Posted by: pmarkrobb | August 14, 2012

two sacred collisions

I love it when God intersects your everyday with your study of the scriptures.  It’s like the touch of His hand on your shoulder reminding you He is ever-present in the hours, minutes and seconds of your life.  I had two such reminders this past week, while reading ahead in preparation for writing on the parable of the Sower.

As I read each gospel account several times through, I was honestly struggling to hear what God might have me share relative to the parable.  Jesus plainly explains the parable, so that was obviously not needed.  Using the three parallel accounts to more fully understand the parable was not really an option either.  Apart from a bit more detail on the reference to, and narrative of the prophecy of Isaiah sandwiched between the parable and its explanation, there is no significant difference in the three gospel accounts.  And I wasn’t settled as I considered writing on Jesus’ words to the disciples as to why he speaks in parables.  There is ample room to comment on His use of Isaiah’s words and the common context of their audiences.  But in starting and stopping multiple times, I found only a pile of proverbial crumpled up papers beside my delete button.  Enter the collisions with my everyday last Thursday evening and Sunday morning, and early this week things began to take shape.

Thursday evening I was helping my oldest son record his thoughts about a recent youth group trip.  He recorded his words, and I was in charge of inserting pictures and processing it into a format that could be incorporated into a larger slide show presentation.  What a gift to hear your child speak their heart!  I found a quiet space and listened to it several times.  In an especially moving section of his comments, he described how he had been reading his Bible every day since returning from the trip and was “highlighting the verses that I either do get or don’t get.”  We’ll come back to that in a minute.

Fast forward to Sunday morning in a classroom of first through sixth graders and an amazing conversation that started when one of them asked, “what does it mean when someone says that sorry isn’t good enough?”  I went child by child and asked if those words had ever been said to them, and if they had ever asked the person saying them what they meant.  Every single one of them said ‘yes’ to the first question, and ‘no’ to the second.  None of them knew what it meant.  None of them had ever asked.

In processing that classroom conversation in the days since, I heard the echo of my son’s words: “highlighting the verses that I either do get or don’t get.”  “… or don’t get.”  “…or don’t get.”  How many times have I highlighted verses in my Bible, phrases, sentences or whole paragraphs in books that speak to me?  How many times have I underlined a verse, phrase, sentence or paragraph that I didn’t get?  And how many times have I underlined a verse that I didn’t get and asked the Spirit what it meant?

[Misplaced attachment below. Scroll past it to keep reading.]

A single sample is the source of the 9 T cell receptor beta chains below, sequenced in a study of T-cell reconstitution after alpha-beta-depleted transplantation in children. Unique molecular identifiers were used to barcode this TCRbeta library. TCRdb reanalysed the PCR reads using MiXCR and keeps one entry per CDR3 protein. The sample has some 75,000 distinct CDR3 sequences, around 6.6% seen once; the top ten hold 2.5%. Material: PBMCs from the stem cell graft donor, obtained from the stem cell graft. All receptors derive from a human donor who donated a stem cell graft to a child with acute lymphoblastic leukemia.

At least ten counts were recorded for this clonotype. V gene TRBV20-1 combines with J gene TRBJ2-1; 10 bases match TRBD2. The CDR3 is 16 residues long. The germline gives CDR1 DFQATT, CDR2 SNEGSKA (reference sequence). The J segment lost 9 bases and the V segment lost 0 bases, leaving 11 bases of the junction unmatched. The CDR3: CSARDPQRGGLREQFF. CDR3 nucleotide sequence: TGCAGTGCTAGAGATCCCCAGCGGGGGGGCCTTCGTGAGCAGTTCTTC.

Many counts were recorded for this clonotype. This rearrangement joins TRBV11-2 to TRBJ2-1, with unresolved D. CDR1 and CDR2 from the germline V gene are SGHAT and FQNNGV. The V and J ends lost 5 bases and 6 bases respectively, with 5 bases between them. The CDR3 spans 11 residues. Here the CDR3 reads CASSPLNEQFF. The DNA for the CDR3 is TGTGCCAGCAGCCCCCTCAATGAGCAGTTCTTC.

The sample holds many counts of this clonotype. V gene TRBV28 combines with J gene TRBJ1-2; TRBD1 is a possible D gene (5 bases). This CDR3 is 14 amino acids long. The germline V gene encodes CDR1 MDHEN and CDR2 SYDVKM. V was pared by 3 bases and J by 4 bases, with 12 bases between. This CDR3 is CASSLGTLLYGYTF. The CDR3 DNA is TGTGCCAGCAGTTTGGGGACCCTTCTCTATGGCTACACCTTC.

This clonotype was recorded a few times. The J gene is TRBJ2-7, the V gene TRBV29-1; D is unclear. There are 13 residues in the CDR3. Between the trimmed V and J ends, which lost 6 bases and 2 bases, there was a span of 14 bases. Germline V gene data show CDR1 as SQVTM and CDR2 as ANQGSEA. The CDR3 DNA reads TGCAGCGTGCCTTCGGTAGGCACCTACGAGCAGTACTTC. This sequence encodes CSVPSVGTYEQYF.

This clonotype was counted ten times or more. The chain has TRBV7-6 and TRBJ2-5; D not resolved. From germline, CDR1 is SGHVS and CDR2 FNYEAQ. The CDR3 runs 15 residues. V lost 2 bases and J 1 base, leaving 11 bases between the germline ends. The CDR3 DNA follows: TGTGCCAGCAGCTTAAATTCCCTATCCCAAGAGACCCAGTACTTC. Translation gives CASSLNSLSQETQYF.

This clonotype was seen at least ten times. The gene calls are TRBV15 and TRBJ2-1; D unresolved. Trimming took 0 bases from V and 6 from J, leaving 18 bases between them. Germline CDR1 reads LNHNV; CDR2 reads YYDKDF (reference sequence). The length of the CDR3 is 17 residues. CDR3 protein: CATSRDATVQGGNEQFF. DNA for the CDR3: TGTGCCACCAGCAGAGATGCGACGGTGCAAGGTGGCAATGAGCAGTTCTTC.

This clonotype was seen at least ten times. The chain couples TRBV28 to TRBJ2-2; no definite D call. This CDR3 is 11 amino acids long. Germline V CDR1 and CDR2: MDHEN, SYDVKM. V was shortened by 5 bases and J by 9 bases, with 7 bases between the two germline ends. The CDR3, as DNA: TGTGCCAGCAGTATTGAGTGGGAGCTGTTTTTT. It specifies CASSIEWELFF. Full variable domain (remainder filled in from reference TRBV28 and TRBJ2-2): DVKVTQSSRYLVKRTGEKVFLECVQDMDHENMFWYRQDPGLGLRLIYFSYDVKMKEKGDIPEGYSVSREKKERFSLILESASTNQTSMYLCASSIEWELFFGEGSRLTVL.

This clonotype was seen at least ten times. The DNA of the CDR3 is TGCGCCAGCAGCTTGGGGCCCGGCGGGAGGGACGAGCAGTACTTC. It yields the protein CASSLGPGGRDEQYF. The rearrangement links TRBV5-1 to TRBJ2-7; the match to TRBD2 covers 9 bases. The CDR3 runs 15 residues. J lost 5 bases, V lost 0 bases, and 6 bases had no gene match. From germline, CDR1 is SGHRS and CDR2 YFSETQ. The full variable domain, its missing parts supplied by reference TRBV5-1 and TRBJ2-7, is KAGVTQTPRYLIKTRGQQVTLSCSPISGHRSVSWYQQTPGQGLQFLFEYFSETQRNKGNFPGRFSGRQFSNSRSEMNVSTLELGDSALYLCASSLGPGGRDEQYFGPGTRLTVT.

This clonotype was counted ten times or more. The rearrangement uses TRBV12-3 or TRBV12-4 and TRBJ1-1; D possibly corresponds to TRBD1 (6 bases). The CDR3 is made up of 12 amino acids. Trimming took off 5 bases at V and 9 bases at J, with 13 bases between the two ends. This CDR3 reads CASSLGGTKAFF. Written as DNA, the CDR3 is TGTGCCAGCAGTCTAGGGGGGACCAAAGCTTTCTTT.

The gospels have multiple references to times when the disciples didn’t get it.  How many times as the Cross was coming into view, did they not get it?  In the gospel narrative of the parable of the Sower, we clearly hear and see an instance where they didn’t get it … but they asked … and Jesus answered.  I think I am going to start modeling my son more often and start to underline the verses I don’t get, and then I am going to start asking.

Two sacred collisions in the everyday of this past week that illustrated the truth that sometimes we don’t get it … and how important it is to ask.  Thank you Father, Son and Spirit for revealing through these events and scripture, the truth that you love your children coming to you to ask questions.  And even more, love the conversations that result.


Responses

  1. The “verses I don’t get” grabbed my attention immediately when I first watched the video on Saturday. I felt a “yes!” ……”great!” ……. “he’s getting it!”, shout in my mind and leap in my heart. 🙂 It is OK….good to acknowledge the things about God we don’t get. God, there is so much that we don’t understand. So much that You personally desire to reveal. So many times that we go with the flow of “understanding” and miss the opportunity to “know You”. It all starts with an underlining and an honest “I don’t get it” in the presence of the Source of all knowledge and truth – our Father.

    Thanks to you and your son for drawing my attention to that. Thanks to You and Your Son for drawing my attention to that.

    Jerry


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